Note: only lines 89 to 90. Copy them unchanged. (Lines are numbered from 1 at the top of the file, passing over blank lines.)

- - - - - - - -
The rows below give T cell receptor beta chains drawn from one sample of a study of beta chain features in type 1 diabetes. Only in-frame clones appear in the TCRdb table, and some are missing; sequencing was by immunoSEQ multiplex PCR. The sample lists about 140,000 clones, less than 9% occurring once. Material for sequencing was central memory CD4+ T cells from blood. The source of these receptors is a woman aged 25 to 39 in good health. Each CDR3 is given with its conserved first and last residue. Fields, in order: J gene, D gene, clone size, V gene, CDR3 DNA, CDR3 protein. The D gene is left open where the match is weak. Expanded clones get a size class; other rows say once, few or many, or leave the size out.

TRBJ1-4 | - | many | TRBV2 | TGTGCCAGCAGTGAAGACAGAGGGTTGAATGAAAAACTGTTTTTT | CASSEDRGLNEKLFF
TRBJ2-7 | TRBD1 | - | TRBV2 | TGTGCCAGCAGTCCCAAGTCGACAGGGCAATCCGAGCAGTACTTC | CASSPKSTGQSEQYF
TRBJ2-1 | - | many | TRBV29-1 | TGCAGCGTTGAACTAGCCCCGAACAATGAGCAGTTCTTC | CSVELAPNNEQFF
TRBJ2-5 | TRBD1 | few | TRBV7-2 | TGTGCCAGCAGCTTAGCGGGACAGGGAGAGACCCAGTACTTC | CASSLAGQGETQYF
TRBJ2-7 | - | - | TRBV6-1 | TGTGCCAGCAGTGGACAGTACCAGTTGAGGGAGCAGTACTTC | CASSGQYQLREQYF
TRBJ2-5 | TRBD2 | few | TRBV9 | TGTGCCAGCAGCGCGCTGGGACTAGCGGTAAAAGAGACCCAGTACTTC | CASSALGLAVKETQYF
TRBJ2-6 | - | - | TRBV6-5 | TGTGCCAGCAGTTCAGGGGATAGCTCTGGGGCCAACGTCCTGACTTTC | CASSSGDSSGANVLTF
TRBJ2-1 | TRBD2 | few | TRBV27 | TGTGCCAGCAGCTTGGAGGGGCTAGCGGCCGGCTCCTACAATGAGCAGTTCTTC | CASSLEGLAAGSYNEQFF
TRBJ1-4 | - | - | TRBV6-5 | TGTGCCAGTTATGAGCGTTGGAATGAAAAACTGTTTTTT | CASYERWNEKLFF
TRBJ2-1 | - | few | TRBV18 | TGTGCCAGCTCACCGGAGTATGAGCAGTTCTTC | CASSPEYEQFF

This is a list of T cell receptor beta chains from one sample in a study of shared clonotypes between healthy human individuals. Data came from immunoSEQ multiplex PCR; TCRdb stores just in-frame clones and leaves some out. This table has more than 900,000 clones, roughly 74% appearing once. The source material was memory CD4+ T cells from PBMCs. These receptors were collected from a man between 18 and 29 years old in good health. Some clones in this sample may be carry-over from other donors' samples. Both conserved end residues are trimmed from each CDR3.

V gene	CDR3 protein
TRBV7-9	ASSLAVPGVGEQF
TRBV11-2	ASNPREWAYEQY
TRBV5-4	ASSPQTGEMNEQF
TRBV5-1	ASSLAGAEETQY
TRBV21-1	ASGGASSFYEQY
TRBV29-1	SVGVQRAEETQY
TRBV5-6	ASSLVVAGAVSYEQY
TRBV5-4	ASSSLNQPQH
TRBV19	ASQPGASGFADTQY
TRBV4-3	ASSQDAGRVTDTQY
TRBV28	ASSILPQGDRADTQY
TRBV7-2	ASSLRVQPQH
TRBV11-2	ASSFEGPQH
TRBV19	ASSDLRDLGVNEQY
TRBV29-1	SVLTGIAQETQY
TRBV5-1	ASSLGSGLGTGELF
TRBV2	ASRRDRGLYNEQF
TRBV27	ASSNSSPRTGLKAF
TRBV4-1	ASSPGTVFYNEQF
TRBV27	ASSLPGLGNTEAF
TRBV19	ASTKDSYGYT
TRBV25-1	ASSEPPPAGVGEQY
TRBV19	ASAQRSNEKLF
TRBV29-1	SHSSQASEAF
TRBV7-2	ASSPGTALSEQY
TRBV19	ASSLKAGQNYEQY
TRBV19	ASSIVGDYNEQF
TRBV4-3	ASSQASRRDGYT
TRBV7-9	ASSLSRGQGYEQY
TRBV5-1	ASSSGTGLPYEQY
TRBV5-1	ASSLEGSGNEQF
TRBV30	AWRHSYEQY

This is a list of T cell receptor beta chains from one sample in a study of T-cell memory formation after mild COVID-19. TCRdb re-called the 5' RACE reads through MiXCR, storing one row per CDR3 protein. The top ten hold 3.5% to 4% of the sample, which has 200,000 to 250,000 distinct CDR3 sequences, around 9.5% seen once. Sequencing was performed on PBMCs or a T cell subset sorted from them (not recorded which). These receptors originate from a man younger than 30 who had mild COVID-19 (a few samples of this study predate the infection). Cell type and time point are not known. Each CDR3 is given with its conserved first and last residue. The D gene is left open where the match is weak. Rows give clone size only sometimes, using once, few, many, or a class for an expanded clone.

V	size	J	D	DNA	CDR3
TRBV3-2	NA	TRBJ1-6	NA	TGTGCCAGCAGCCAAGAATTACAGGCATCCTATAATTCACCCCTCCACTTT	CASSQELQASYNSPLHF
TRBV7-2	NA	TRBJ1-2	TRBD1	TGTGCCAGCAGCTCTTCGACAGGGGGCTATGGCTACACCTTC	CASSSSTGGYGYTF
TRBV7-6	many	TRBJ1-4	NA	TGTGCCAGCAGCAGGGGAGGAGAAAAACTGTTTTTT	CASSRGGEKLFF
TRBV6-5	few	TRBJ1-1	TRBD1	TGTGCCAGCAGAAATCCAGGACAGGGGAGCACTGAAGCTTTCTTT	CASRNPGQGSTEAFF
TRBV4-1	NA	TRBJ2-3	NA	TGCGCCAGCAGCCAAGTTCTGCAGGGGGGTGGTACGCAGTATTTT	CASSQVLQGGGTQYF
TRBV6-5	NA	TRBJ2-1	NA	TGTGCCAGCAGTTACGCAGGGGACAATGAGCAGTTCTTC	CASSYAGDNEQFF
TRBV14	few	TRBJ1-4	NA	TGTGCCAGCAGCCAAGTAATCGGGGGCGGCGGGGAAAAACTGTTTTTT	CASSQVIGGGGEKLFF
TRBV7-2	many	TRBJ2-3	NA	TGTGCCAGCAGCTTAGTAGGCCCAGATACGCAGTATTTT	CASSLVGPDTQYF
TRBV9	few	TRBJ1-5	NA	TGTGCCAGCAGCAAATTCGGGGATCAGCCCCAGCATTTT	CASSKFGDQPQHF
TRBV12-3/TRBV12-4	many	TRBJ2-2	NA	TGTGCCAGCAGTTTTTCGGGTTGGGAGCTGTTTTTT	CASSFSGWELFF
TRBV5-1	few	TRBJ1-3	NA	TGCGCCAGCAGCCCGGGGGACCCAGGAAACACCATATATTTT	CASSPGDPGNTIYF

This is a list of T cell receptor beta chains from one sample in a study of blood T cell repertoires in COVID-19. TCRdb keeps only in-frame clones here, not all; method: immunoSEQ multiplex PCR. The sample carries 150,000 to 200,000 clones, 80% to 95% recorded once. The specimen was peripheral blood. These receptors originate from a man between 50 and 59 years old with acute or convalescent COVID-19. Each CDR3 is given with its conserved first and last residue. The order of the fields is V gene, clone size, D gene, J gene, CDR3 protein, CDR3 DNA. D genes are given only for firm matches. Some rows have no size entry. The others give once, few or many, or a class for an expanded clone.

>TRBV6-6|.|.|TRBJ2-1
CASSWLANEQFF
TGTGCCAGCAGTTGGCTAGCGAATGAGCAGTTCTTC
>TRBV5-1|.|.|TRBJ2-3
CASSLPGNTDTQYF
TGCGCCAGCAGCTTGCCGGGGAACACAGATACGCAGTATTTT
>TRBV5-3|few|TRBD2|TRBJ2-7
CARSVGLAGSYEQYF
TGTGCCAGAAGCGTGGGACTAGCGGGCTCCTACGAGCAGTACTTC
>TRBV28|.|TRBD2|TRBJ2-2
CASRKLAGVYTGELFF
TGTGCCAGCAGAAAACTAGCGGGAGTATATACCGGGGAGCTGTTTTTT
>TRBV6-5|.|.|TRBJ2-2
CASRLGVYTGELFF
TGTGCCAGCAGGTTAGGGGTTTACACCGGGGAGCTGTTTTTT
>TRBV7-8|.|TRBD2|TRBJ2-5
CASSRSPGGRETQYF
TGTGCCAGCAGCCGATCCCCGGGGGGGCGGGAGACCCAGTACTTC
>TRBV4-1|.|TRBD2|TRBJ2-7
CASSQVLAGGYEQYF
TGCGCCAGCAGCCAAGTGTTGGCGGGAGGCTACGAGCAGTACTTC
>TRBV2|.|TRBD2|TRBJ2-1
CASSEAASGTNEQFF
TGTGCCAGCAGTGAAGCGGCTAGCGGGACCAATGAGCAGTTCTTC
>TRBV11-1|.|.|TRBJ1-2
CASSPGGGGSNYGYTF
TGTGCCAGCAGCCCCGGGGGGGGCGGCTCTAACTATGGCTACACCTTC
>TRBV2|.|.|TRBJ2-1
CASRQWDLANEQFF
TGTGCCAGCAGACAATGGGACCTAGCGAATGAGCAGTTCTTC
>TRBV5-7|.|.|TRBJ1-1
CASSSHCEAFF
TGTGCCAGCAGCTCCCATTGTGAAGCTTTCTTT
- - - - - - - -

TGTGCCAGCAGACAATGGGACCTAGCGAATGAGCAGTTCTTC
>TRBV5-7|.|.|TRBJ1-1